China vs. the U.S.: The Case for Second Place
It is now a foregone conclusion that China’s economy will become the biggest in the world sometime very soon. According to the World Bank, the size of China’s economy is $10.1 trillion, compared with $14.6 trillion for the U.S., based on purchasing power parity (which adjusts exchange rates to account for the different prices people pay for goods and services across countries). But China is narrowing the gap in a hurry. Over the past 10 years, the annual real growth of China’s gross domestic product averaged 10.5 percent, compared with 1.7 percent in the U.S. The Chinese economy increased at an annual rate of 9.6 percent in the first half of 2011, vs. a rate of less than 1 percent in the U.S. America’s days as top dog of global output are numbered, at best.
Should we care? People from Thomas Friedman to Niall Ferguson cite the looming change at the top of the world economic rankings as a bellwether of broader American decline. “We are the United States of Deferred Maintenance. China is the People’s Republic of Deferred Gratification. They save, invest, and build. We spend, borrow, and patch,” complained Friedman in a recent New York Times column. And yet having the world’s largest economy isn’t all it’s cracked up to be—and you need look no further than the history of China and the U.S. to see that. The swelling size of China’s economy may be a source of pride to the Chinese people, but America is still by far the better place to live—and will remain so for a long time.
Although economists are skeptical about China’s ability to sustain its current levels of growth, most agree it is only a matter of a few years before the Middle Kingdom’s 1.3 billion or so people produce more than the 310 million living in the U.S. That means history is repeating itself. The U.S.’s reign as the largest world economic power began a little before 1890, when it supplanted the previous global giant: China. According to data from the late Angus Maddison, an economic historian at the University of Groningen in the Netherlands, China boasted the largest economy in the world all the way back to 1500. Prior to the 20th century, its run at No. 1 was interrupted only for a brief period around 1700, when India took a turn at the top.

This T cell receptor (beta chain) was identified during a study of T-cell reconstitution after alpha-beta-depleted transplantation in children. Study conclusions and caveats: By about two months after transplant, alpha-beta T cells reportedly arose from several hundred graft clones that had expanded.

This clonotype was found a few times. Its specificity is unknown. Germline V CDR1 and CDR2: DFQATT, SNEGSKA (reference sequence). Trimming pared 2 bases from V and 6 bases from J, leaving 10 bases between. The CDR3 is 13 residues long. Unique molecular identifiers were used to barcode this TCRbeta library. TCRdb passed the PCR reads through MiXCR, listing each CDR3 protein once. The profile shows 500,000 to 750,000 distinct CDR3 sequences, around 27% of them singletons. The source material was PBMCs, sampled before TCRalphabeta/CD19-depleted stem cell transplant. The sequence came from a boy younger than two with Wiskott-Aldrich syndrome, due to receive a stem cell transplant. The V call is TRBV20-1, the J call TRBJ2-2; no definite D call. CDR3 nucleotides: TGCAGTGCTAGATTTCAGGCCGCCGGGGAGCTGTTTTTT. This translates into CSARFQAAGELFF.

And yet during those five centuries when its economy was the world’s biggest, China was never even close to being the world’s wealthiest country. Italy was almost twice as rich in 1500, the Netherlands almost three times as rich in 1700, and the U.K. six times as rich by 1870. Today, though the GDPs of the U.S. and China are roughly equal, the average person in China lives on an income that can buy only 16 percent of the goods and services of the average person in the U.S., and it will take decades for that gap to close. If you’re an American feeling down about losing top economy status, go take a holiday in Guizhou, a poor western Chinese province where incomes are about one-fortieth as high as the U.S. average. You’ll feel a lot better.